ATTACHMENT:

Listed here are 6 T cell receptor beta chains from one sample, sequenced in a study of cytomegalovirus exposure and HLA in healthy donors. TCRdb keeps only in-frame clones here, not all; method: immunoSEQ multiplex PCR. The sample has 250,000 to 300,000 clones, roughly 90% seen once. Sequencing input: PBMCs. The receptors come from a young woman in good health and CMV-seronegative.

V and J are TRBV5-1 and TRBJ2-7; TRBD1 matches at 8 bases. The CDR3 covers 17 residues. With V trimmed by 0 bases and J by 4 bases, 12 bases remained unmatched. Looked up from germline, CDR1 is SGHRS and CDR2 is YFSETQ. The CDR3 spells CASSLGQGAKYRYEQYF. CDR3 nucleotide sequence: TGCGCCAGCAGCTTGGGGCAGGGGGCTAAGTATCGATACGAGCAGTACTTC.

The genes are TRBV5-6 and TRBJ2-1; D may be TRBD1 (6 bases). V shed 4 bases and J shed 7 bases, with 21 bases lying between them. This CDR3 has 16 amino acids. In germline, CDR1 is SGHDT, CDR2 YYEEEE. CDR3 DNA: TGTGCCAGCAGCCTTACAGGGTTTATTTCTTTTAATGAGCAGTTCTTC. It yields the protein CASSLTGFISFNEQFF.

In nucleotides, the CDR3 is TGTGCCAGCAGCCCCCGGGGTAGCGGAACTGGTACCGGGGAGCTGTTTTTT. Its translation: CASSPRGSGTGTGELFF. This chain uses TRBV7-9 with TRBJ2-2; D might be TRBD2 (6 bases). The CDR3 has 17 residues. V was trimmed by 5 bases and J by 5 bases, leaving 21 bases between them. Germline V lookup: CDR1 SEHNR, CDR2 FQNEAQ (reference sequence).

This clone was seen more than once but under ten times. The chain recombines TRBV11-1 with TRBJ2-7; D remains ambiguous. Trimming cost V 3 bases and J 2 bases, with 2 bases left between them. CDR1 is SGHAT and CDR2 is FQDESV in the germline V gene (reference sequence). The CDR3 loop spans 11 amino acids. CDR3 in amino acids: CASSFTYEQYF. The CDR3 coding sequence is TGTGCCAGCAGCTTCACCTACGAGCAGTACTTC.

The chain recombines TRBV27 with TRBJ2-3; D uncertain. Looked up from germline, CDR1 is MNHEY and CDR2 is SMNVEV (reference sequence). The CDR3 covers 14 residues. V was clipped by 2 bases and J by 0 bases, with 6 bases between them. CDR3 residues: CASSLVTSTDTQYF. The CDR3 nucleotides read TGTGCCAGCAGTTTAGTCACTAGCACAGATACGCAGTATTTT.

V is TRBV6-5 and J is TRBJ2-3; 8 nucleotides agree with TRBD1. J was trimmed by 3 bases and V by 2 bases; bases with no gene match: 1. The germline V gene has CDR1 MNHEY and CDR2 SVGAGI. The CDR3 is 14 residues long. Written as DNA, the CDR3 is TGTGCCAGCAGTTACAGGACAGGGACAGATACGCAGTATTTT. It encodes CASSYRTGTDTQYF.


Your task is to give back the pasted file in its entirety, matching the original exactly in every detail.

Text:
Listed here are 6 T cell receptor beta chains from one sample, sequenced in a study of cytomegalovirus exposure and HLA in healthy donors. TCRdb keeps only in-frame clones here, not all; method: immunoSEQ multiplex PCR. The sample has 250,000 to 300,000 clones, roughly 90% seen once. Sequencing input: PBMCs. The receptors come from a young woman in good health and CMV-seronegative.

V and J are TRBV5-1 and TRBJ2-7; TRBD1 matches at 8 bases. The CDR3 covers 17 residues. With V trimmed by 0 bases and J by 4 bases, 12 bases remained unmatched. Looked up from germline, CDR1 is SGHRS and CDR2 is YFSETQ. The CDR3 spells CASSLGQGAKYRYEQYF. CDR3 nucleotide sequence: TGCGCCAGCAGCTTGGGGCAGGGGGCTAAGTATCGATACGAGCAGTACTTC.

The genes are TRBV5-6 and TRBJ2-1; D may be TRBD1 (6 bases). V shed 4 bases and J shed 7 bases, with 21 bases lying between them. This CDR3 has 16 amino acids. In germline, CDR1 is SGHDT, CDR2 YYEEEE. CDR3 DNA: TGTGCCAGCAGCCTTACAGGGTTTATTTCTTTTAATGAGCAGTTCTTC. It yields the protein CASSLTGFISFNEQFF.

In nucleotides, the CDR3 is TGTGCCAGCAGCCCCCGGGGTAGCGGAACTGGTACCGGGGAGCTGTTTTTT. Its translation: CASSPRGSGTGTGELFF. This chain uses TRBV7-9 with TRBJ2-2; D might be TRBD2 (6 bases). The CDR3 has 17 residues. V was trimmed by 5 bases and J by 5 bases, leaving 21 bases between them. Germline V lookup: CDR1 SEHNR, CDR2 FQNEAQ (reference sequence).

This clone was seen more than once but under ten times. The chain recombines TRBV11-1 with TRBJ2-7; D remains ambiguous. Trimming cost V 3 bases and J 2 bases, with 2 bases left between them. CDR1 is SGHAT and CDR2 is FQDESV in the germline V gene (reference sequence). The CDR3 loop spans 11 amino acids. CDR3 in amino acids: CASSFTYEQYF. The CDR3 coding sequence is TGTGCCAGCAGCTTCACCTACGAGCAGTACTTC.

The chain recombines TRBV27 with TRBJ2-3; D uncertain. Looked up from germline, CDR1 is MNHEY and CDR2 is SMNVEV (reference sequence). The CDR3 covers 14 residues. V was clipped by 2 bases and J by 0 bases, with 6 bases between them. CDR3 residues: CASSLVTSTDTQYF. The CDR3 nucleotides read TGTGCCAGCAGTTTAGTCACTAGCACAGATACGCAGTATTTT.

V is TRBV6-5 and J is TRBJ2-3; 8 nucleotides agree with TRBD1. J was trimmed by 3 bases and V by 2 bases; bases with no gene match: 1. The germline V gene has CDR1 MNHEY and CDR2 SVGAGI. The CDR3 is 14 residues long. Written as DNA, the CDR3 is TGTGCCAGCAGTTACAGGACAGGGACAGATACGCAGTATTTT. It encodes CASSYRTGTDTQYF.